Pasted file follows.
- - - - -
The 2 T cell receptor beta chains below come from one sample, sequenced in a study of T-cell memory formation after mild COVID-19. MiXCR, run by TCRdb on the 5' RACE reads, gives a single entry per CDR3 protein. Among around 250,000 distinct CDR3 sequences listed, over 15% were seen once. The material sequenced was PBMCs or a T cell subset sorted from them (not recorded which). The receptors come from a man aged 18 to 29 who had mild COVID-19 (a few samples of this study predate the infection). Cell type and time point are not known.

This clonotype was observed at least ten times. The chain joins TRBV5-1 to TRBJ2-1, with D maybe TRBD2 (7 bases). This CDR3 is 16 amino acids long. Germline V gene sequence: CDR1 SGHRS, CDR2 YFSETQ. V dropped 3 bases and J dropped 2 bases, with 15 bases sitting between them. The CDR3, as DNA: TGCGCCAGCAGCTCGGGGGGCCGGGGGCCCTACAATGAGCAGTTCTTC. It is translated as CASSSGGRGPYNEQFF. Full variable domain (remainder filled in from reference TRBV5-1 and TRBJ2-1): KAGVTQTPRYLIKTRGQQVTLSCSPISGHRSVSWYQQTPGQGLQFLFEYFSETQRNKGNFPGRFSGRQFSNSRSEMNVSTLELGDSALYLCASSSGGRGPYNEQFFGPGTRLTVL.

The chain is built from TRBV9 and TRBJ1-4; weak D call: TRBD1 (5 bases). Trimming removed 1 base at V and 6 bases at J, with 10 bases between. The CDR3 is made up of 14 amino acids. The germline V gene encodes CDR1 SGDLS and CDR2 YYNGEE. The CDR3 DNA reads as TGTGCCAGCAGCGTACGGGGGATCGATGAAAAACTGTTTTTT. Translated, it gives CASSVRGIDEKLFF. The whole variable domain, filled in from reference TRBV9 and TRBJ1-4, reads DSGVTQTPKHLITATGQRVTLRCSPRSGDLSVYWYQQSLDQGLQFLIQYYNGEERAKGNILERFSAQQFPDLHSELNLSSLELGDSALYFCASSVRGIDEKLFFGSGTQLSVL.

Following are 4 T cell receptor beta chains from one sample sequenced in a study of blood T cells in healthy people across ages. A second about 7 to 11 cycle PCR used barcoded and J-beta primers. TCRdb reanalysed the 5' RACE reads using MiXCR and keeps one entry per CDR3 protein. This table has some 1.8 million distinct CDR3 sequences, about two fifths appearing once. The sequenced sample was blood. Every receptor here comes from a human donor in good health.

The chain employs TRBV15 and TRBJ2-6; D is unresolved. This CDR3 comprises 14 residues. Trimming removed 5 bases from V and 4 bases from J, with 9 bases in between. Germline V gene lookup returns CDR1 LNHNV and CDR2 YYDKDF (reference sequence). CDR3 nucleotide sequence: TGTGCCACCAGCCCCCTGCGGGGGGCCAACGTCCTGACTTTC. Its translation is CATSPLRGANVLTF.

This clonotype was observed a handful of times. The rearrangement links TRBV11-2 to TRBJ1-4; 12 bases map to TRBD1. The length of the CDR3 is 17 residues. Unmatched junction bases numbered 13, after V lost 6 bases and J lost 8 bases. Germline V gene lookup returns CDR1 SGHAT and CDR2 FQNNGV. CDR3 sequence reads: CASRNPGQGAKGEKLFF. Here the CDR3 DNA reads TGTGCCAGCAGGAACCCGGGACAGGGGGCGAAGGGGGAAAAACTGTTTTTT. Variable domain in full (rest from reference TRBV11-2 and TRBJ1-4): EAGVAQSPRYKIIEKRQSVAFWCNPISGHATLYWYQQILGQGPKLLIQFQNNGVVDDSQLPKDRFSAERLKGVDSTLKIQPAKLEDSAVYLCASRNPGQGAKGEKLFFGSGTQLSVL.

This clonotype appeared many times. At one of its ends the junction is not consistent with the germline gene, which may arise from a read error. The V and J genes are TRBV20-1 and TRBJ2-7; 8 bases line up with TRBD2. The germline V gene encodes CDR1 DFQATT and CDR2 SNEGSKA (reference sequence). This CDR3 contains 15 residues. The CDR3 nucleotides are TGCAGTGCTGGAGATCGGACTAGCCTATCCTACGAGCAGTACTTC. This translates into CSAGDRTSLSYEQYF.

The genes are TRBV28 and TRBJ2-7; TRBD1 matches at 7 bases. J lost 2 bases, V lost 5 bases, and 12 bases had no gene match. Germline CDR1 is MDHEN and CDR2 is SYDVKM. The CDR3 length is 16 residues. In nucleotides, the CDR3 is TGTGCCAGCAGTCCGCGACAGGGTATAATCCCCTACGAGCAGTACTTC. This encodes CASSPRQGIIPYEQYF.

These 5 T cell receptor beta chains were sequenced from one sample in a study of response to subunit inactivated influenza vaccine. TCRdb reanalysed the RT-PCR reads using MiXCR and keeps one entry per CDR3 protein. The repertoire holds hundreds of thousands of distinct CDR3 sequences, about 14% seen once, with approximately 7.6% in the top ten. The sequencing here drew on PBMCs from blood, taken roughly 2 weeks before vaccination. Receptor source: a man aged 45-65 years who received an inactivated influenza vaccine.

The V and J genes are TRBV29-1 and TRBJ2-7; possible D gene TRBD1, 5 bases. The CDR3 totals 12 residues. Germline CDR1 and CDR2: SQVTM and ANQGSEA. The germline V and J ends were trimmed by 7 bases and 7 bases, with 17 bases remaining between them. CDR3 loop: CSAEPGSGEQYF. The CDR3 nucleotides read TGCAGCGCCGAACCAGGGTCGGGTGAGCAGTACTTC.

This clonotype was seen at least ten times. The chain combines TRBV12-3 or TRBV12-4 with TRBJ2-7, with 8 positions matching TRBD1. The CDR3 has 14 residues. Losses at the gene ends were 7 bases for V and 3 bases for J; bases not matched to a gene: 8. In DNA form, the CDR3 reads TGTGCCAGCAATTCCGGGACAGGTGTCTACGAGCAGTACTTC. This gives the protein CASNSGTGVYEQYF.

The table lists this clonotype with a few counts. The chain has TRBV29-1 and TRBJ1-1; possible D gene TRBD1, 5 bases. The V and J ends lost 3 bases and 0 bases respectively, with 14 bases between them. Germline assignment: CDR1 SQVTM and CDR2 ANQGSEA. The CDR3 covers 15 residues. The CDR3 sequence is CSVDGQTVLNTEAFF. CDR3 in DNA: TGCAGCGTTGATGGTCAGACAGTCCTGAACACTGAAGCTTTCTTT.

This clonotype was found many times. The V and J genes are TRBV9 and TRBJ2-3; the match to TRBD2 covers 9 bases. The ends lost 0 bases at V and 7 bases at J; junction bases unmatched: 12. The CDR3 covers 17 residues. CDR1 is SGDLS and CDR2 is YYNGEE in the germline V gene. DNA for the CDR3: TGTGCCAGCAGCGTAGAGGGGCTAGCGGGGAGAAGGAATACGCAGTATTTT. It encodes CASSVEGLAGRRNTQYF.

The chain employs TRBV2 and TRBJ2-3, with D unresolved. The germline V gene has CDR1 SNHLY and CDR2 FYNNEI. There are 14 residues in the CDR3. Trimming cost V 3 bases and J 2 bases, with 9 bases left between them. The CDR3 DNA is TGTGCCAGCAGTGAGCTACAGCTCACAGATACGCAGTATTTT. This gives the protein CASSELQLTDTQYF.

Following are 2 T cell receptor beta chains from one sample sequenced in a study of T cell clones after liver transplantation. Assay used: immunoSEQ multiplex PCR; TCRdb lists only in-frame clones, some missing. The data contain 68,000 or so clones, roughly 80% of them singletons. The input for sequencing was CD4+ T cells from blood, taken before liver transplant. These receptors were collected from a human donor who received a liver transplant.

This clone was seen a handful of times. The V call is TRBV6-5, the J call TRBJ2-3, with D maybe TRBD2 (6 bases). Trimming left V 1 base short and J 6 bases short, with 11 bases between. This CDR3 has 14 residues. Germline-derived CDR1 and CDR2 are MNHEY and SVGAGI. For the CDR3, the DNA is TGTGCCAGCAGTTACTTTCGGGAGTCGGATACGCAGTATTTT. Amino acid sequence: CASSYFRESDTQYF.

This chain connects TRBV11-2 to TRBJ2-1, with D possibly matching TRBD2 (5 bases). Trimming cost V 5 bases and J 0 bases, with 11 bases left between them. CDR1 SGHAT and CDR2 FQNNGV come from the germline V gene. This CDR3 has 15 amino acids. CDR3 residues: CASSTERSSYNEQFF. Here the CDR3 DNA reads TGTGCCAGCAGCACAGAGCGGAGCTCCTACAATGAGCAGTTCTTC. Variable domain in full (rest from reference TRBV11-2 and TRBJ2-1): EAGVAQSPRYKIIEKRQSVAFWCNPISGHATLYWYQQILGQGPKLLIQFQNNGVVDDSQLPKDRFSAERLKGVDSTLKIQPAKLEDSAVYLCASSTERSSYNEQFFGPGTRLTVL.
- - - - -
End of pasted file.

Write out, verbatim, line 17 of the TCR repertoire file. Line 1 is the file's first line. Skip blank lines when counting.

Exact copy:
This chain connects TRBV11-2 to TRBJ2-1, with D possibly matching TRBD2 (5 bases). Trimming cost V 5 bases and J 0 bases, with 11 bases left between them. CDR1 SGHAT and CDR2 FQNNGV come from the germline V gene. This CDR3 has 15 amino acids. CDR3 residues: CASSTERSSYNEQFF. Here the CDR3 DNA reads TGTGCCAGCAGCACAGAGCGGAGCTCCTACAATGAGCAGTTCTTC. Variable domain in full (rest from reference TRBV11-2 and TRBJ2-1): EAGVAQSPRYKIIEKRQSVAFWCNPISGHATLYWYQQILGQGPKLLIQFQNNGVVDDSQLPKDRFSAERLKGVDSTLKIQPAKLEDSAVYLCASSTERSSYNEQFFGPGTRLTVL.